a. Inability of Civilian Government to Govern Effectively: Once civilian government fails to maintain law and order, and is unable to cope with the challenges of governance, that government is inviting a military coup. This was the case in Nigeria in the first Republic when the government could not maintain essential services, and had to rely on the military to restore order, after it practically broke down in the old Western region (Luckham 1991:17). This was also true of Sudan in 1958, Congo in 1965, and Malagasy Republic in 1972 (Jemibewon 1978:4). Jemibewon (1978) disclosed that Colonel Afrifa, a prime mover of 24th February 1966 coup hinted that the coup option would not have been considered if there was any other to remove Nkrumah from power.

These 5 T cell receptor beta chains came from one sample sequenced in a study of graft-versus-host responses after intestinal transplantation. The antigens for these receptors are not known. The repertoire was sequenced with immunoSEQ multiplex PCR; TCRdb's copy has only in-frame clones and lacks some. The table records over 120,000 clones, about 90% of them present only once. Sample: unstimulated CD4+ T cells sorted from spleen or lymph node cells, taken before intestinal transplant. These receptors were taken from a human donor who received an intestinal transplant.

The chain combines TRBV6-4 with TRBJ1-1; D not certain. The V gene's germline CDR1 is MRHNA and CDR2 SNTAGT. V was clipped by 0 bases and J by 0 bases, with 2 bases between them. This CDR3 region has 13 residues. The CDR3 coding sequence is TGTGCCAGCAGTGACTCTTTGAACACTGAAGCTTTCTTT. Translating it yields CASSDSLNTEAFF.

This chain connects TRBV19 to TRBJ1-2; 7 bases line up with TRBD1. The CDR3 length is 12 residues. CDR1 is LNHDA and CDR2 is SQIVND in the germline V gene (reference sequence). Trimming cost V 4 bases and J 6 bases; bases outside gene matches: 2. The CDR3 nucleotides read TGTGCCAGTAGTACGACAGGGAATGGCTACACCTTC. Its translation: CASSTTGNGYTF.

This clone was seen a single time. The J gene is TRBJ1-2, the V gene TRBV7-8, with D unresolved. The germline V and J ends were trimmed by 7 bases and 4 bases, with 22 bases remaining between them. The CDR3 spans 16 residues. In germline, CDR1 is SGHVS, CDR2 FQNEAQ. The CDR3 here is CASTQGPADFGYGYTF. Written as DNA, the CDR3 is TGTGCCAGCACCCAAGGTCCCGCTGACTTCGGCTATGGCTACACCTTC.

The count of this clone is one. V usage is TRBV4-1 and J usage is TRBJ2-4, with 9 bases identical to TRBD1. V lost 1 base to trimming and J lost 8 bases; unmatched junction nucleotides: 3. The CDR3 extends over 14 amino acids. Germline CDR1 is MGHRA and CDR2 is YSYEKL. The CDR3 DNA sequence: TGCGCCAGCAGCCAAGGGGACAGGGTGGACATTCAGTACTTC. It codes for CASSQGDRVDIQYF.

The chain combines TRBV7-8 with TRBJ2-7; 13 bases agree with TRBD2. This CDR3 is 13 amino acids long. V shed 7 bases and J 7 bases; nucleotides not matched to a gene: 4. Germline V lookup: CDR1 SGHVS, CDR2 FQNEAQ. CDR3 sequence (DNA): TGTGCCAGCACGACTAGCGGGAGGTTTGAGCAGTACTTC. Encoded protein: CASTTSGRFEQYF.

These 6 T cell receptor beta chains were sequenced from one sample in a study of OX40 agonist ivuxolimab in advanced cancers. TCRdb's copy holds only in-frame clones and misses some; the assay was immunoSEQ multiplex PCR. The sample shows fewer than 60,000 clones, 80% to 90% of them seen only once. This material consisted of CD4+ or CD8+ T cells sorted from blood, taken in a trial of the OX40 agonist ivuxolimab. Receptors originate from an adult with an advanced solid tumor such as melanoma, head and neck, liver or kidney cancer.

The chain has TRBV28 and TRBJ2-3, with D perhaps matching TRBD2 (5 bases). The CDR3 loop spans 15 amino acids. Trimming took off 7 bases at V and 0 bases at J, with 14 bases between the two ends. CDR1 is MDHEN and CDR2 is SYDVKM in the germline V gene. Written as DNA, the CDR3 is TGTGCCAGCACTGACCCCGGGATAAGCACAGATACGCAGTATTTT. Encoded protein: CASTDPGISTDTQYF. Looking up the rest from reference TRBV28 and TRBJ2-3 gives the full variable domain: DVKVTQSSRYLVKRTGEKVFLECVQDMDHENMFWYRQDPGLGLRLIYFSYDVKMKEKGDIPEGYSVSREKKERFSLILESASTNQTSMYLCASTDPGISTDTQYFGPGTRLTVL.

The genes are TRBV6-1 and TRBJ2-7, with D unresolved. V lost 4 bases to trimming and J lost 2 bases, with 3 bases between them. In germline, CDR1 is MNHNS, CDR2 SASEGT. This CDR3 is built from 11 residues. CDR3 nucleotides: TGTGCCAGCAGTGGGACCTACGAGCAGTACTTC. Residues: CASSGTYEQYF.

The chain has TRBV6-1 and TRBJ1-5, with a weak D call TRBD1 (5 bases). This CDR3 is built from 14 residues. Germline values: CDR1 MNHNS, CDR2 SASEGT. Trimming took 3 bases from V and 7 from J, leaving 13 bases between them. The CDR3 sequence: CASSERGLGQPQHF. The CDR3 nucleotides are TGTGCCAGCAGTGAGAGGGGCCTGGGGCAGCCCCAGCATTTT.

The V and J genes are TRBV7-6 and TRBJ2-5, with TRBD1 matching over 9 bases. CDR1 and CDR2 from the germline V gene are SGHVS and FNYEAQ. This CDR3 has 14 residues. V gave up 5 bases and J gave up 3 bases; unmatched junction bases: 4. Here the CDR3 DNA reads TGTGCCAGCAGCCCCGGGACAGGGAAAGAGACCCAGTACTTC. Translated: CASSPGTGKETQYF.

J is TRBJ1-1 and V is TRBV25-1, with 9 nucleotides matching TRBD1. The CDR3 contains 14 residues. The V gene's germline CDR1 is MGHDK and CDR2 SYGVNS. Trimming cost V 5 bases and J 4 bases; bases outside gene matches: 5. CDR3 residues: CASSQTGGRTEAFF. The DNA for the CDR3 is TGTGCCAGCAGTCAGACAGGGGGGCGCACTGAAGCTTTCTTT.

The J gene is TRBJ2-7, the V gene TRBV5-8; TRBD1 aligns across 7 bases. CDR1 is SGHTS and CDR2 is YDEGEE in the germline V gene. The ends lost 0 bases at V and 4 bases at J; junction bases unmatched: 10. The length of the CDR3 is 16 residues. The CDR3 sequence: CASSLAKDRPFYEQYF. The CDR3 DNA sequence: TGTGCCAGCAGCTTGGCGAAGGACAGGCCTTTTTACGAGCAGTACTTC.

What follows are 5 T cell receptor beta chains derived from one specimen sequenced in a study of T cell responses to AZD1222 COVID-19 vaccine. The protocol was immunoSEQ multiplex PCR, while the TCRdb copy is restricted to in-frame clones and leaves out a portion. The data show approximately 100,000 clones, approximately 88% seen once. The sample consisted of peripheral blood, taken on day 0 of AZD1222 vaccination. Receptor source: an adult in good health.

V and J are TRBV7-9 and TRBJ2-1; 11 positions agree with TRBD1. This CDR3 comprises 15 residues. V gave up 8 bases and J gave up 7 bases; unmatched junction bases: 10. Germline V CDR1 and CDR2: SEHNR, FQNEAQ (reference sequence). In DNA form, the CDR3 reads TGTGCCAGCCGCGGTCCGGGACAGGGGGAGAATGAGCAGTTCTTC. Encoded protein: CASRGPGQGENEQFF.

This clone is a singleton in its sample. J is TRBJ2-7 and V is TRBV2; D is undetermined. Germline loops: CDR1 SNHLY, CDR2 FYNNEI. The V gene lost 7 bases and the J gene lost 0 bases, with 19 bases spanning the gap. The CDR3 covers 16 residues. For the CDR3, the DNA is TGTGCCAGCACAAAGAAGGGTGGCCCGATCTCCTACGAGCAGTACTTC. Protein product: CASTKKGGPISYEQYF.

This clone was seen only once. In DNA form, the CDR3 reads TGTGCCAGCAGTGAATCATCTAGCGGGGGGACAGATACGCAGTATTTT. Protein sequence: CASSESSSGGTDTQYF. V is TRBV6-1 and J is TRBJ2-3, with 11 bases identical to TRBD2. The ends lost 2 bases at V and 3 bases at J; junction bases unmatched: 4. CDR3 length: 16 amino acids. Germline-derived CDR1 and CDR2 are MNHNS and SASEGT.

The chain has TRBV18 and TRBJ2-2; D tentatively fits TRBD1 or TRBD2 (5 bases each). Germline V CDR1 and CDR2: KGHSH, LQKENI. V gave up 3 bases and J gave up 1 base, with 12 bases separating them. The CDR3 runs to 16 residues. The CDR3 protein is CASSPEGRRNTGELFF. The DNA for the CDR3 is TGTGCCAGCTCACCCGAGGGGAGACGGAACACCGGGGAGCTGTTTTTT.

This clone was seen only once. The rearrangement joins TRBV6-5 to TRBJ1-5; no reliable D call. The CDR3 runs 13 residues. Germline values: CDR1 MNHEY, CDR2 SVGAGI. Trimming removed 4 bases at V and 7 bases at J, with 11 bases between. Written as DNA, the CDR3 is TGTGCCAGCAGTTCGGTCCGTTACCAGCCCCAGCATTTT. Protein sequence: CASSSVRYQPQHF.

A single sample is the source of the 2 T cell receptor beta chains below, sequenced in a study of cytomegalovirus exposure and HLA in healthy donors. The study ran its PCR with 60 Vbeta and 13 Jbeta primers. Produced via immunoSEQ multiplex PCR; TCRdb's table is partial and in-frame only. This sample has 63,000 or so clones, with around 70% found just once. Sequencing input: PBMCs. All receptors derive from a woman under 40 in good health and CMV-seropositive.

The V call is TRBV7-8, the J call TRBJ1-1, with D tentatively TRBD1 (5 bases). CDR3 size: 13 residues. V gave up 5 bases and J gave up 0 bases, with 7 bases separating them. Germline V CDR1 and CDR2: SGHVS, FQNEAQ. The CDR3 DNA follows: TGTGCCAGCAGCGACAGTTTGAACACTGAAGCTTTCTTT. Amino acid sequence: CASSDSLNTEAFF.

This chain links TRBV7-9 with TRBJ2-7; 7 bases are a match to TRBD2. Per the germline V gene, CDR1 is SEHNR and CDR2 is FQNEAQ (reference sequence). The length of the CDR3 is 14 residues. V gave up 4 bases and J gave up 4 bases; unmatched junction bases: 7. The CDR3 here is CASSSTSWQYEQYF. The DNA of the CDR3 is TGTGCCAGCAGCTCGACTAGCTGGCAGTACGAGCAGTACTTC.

b. Corruption among Political Leaders. This is either by diverting public funds to party coffers, or for the personal enrichment of office holders, to the detriment of public welfare. In January 1966, Nzeogwu claimed his coup was aimed at removing “ten per centers” from power. Abacha leveled similar charge against Nigerian politicians in his coup broadcast of December 1983.

c. Absence of Peaceful Means of Changing Governments.

During the 1960s, most civilian governments in Africa turned their countries into authoritarian one party state and where there were more than one party, the ruling party rigged elections to remain in power. Once all opportunities for coming into power through peaceful means have been blocked, the opposition encourages and openly calls on the military to intervene. During the second Republic in Nigeria, the opposition popularized the axiom “those who make peaceful change impossible makes violent change inevitable”.